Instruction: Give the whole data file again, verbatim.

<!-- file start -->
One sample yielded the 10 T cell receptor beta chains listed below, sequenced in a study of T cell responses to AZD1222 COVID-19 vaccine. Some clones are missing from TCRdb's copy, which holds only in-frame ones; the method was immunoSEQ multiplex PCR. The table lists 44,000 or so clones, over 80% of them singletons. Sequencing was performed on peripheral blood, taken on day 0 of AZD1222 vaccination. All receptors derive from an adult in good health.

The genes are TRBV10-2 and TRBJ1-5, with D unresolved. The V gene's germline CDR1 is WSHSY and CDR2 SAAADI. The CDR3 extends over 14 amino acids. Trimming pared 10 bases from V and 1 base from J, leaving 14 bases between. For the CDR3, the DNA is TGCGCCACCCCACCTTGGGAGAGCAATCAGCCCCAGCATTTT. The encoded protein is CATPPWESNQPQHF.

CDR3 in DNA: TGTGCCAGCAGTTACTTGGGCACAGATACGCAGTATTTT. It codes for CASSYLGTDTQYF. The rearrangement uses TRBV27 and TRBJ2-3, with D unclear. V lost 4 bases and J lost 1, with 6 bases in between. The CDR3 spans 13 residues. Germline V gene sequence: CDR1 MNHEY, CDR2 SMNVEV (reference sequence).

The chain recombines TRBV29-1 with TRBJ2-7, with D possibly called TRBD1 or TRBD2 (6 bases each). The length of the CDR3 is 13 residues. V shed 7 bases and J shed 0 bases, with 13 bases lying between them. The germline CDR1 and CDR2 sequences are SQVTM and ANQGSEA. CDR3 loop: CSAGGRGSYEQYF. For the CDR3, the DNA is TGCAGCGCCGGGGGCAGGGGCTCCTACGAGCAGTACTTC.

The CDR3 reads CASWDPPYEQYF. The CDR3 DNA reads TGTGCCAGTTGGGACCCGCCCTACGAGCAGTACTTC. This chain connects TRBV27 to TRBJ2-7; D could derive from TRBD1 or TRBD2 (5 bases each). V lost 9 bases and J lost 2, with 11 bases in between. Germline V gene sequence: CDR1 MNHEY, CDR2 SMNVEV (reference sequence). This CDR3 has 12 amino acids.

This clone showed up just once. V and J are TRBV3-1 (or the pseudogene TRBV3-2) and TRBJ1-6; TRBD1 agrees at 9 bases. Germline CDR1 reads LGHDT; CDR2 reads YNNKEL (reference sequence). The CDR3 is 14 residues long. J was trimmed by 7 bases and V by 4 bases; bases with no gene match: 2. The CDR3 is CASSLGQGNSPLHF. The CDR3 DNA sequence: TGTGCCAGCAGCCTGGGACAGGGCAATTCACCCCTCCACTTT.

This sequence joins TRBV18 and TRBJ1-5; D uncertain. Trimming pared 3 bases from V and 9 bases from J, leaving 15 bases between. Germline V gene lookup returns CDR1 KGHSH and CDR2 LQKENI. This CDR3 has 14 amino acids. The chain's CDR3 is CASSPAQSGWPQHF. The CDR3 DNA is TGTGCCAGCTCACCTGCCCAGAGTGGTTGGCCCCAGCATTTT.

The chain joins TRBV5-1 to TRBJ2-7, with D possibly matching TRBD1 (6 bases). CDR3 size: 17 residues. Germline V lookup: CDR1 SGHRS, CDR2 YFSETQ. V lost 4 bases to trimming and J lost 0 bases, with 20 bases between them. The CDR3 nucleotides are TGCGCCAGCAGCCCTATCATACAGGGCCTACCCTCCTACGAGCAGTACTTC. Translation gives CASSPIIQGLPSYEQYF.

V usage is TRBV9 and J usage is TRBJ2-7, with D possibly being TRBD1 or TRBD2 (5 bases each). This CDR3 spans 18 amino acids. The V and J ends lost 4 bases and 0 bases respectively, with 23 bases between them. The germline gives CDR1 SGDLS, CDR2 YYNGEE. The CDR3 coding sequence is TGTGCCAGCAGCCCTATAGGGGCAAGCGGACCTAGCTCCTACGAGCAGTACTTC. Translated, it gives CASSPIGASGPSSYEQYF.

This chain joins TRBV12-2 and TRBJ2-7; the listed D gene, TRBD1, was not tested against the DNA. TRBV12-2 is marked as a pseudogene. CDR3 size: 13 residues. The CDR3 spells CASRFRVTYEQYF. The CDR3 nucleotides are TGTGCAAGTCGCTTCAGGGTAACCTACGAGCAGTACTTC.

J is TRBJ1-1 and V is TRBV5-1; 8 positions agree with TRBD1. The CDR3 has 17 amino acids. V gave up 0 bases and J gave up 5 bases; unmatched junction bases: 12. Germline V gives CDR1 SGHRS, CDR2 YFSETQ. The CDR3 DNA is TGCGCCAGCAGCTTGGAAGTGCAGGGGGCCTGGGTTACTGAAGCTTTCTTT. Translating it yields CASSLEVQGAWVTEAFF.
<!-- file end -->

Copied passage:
One sample yielded the 10 T cell receptor beta chains listed below, sequenced in a study of T cell responses to AZD1222 COVID-19 vaccine. Some clones are missing from TCRdb's copy, which holds only in-frame ones; the method was immunoSEQ multiplex PCR. The table lists 44,000 or so clones, over 80% of them singletons. Sequencing was performed on peripheral blood, taken on day 0 of AZD1222 vaccination. All receptors derive from an adult in good health.

The genes are TRBV10-2 and TRBJ1-5, with D unresolved. The V gene's germline CDR1 is WSHSY and CDR2 SAAADI. The CDR3 extends over 14 amino acids. Trimming pared 10 bases from V and 1 base from J, leaving 14 bases between. For the CDR3, the DNA is TGCGCCACCCCACCTTGGGAGAGCAATCAGCCCCAGCATTTT. The encoded protein is CATPPWESNQPQHF.

CDR3 in DNA: TGTGCCAGCAGTTACTTGGGCACAGATACGCAGTATTTT. It codes for CASSYLGTDTQYF. The rearrangement uses TRBV27 and TRBJ2-3, with D unclear. V lost 4 bases and J lost 1, with 6 bases in between. The CDR3 spans 13 residues. Germline V gene sequence: CDR1 MNHEY, CDR2 SMNVEV (reference sequence).

The chain recombines TRBV29-1 with TRBJ2-7, with D possibly called TRBD1 or TRBD2 (6 bases each). The length of the CDR3 is 13 residues. V shed 7 bases and J shed 0 bases, with 13 bases lying between them. The germline CDR1 and CDR2 sequences are SQVTM and ANQGSEA. CDR3 loop: CSAGGRGSYEQYF. For the CDR3, the DNA is TGCAGCGCCGGGGGCAGGGGCTCCTACGAGCAGTACTTC.

The CDR3 reads CASWDPPYEQYF. The CDR3 DNA reads TGTGCCAGTTGGGACCCGCCCTACGAGCAGTACTTC. This chain connects TRBV27 to TRBJ2-7; D could derive from TRBD1 or TRBD2 (5 bases each). V lost 9 bases and J lost 2, with 11 bases in between. Germline V gene sequence: CDR1 MNHEY, CDR2 SMNVEV (reference sequence). This CDR3 has 12 amino acids.

This clone showed up just once. V and J are TRBV3-1 (or the pseudogene TRBV3-2) and TRBJ1-6; TRBD1 agrees at 9 bases. Germline CDR1 reads LGHDT; CDR2 reads YNNKEL (reference sequence). The CDR3 is 14 residues long. J was trimmed by 7 bases and V by 4 bases; bases with no gene match: 2. The CDR3 is CASSLGQGNSPLHF. The CDR3 DNA sequence: TGTGCCAGCAGCCTGGGACAGGGCAATTCACCCCTCCACTTT.

This sequence joins TRBV18 and TRBJ1-5; D uncertain. Trimming pared 3 bases from V and 9 bases from J, leaving 15 bases between. Germline V gene lookup returns CDR1 KGHSH and CDR2 LQKENI. This CDR3 has 14 amino acids. The chain's CDR3 is CASSPAQSGWPQHF. The CDR3 DNA is TGTGCCAGCTCACCTGCCCAGAGTGGTTGGCCCCAGCATTTT.

The chain joins TRBV5-1 to TRBJ2-7, with D possibly matching TRBD1 (6 bases). CDR3 size: 17 residues. Germline V lookup: CDR1 SGHRS, CDR2 YFSETQ. V lost 4 bases to trimming and J lost 0 bases, with 20 bases between them. The CDR3 nucleotides are TGCGCCAGCAGCCCTATCATACAGGGCCTACCCTCCTACGAGCAGTACTTC. Translation gives CASSPIIQGLPSYEQYF.

V usage is TRBV9 and J usage is TRBJ2-7, with D possibly being TRBD1 or TRBD2 (5 bases each). This CDR3 spans 18 amino acids. The V and J ends lost 4 bases and 0 bases respectively, with 23 bases between them. The germline gives CDR1 SGDLS, CDR2 YYNGEE. The CDR3 coding sequence is TGTGCCAGCAGCCCTATAGGGGCAAGCGGACCTAGCTCCTACGAGCAGTACTTC. Translated, it gives CASSPIGASGPSSYEQYF.

This chain joins TRBV12-2 and TRBJ2-7; the listed D gene, TRBD1, was not tested against the DNA. TRBV12-2 is marked as a pseudogene. CDR3 size: 13 residues. The CDR3 spells CASRFRVTYEQYF. The CDR3 nucleotides are TGTGCAAGTCGCTTCAGGGTAACCTACGAGCAGTACTTC.

J is TRBJ1-1 and V is TRBV5-1; 8 positions agree with TRBD1. The CDR3 has 17 amino acids. V gave up 0 bases and J gave up 5 bases; unmatched junction bases: 12. Germline V gives CDR1 SGHRS, CDR2 YFSETQ. The CDR3 DNA is TGCGCCAGCAGCTTGGAAGTGCAGGGGGCCTGGGTTACTGAAGCTTTCTTT. Translating it yields CASSLEVQGAWVTEAFF.